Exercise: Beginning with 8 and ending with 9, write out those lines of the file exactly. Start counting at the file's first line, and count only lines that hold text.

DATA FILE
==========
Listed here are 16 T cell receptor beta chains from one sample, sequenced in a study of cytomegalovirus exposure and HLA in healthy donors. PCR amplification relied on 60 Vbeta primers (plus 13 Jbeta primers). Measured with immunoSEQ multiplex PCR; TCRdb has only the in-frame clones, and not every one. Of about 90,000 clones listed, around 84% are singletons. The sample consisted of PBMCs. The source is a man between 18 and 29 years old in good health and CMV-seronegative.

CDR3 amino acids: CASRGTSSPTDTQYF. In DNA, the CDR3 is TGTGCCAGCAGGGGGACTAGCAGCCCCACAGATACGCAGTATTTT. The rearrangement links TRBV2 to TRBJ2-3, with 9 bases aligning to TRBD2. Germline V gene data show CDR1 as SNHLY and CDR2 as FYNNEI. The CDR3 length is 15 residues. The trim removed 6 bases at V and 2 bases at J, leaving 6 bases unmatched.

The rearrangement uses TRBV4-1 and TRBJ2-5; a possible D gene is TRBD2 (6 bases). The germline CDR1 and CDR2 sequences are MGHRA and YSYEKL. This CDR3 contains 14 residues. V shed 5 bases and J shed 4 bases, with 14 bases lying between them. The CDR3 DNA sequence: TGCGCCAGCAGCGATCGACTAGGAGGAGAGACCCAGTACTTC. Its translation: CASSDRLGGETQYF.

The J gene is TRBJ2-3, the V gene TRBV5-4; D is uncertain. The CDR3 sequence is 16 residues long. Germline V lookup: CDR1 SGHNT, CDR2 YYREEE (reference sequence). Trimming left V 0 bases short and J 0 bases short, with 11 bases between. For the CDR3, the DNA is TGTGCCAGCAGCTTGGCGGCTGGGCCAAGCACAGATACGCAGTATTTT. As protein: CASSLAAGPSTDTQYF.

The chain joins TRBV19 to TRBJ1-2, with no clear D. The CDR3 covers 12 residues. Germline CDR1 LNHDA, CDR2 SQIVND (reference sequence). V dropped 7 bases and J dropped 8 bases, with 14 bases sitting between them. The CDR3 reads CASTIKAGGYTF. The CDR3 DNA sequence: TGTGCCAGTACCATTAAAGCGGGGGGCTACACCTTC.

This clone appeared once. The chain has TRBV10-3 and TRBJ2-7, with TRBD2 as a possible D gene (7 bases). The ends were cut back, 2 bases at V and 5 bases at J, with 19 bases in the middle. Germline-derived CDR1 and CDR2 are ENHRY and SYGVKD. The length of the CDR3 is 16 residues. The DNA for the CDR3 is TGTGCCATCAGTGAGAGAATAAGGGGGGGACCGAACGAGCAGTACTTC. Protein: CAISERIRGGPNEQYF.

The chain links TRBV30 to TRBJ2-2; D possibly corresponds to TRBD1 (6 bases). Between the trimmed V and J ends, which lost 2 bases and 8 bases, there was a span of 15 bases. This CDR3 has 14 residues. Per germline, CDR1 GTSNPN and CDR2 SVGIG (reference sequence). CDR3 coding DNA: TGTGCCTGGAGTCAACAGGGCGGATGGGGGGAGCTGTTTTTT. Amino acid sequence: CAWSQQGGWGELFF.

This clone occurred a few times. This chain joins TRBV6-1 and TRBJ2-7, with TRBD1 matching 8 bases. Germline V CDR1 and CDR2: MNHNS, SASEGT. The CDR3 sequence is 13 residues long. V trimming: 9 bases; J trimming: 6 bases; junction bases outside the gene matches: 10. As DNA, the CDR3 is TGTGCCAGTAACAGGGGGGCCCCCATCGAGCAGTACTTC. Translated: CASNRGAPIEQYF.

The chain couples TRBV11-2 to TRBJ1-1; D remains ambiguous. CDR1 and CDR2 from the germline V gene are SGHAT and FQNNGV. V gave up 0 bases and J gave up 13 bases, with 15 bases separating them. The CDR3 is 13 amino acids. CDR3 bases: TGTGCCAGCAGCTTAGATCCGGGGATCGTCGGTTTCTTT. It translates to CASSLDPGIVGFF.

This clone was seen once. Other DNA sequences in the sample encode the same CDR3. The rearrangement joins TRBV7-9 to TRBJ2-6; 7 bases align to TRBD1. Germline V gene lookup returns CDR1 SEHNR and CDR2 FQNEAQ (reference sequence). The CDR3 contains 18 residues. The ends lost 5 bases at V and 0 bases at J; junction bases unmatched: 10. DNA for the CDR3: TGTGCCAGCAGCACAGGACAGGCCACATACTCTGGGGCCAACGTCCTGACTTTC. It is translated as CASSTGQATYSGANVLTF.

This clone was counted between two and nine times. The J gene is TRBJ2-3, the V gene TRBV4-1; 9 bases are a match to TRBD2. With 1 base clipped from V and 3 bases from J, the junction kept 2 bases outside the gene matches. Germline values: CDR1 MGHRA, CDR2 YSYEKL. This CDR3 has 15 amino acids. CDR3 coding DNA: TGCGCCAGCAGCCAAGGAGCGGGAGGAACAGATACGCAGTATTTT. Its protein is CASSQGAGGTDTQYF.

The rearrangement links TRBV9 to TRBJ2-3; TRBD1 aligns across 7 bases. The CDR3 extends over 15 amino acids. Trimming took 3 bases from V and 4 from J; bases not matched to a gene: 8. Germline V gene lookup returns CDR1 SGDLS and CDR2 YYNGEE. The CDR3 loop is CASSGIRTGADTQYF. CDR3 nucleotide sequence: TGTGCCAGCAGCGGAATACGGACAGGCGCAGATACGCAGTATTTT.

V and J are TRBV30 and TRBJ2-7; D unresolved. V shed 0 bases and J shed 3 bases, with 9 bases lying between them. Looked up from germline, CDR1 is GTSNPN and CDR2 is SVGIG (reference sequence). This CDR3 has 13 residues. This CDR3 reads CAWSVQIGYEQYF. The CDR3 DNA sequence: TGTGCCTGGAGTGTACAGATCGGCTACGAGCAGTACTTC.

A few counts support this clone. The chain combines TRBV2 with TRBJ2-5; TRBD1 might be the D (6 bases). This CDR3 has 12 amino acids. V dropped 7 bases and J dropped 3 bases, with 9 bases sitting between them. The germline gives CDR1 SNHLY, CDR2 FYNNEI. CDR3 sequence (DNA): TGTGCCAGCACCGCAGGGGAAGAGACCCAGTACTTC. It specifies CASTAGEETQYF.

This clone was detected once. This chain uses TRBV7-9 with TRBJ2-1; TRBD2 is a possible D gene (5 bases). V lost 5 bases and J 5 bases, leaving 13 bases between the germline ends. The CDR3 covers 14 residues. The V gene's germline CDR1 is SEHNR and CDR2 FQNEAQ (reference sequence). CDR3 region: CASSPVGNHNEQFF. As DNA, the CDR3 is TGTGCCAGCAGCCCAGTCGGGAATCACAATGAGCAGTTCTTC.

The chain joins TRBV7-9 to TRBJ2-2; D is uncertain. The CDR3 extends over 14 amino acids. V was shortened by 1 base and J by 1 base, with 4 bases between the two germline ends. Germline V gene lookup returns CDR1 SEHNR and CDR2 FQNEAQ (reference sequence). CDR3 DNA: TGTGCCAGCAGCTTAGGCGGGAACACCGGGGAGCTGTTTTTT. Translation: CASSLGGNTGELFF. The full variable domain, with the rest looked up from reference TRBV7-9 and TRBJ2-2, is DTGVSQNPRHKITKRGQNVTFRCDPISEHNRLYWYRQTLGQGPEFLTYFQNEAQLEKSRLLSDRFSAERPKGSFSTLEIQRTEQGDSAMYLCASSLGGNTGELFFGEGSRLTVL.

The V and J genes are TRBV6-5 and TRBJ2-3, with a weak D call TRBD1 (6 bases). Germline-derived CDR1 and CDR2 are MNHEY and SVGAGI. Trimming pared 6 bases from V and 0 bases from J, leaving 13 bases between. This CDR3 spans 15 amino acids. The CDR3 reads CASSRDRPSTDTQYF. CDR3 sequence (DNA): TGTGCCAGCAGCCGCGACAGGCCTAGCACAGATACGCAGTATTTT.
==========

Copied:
This clone occurred a few times. This chain joins TRBV6-1 and TRBJ2-7, with TRBD1 matching 8 bases. Germline V CDR1 and CDR2: MNHNS, SASEGT. The CDR3 sequence is 13 residues long. V trimming: 9 bases; J trimming: 6 bases; junction bases outside the gene matches: 10. As DNA, the CDR3 is TGTGCCAGTAACAGGGGGGCCCCCATCGAGCAGTACTTC. Translated: CASNRGAPIEQYF.

The chain couples TRBV11-2 to TRBJ1-1; D remains ambiguous. CDR1 and CDR2 from the germline V gene are SGHAT and FQNNGV. V gave up 0 bases and J gave up 13 bases, with 15 bases separating them. The CDR3 is 13 amino acids. CDR3 bases: TGTGCCAGCAGCTTAGATCCGGGGATCGTCGGTTTCTTT. It translates to CASSLDPGIVGFF.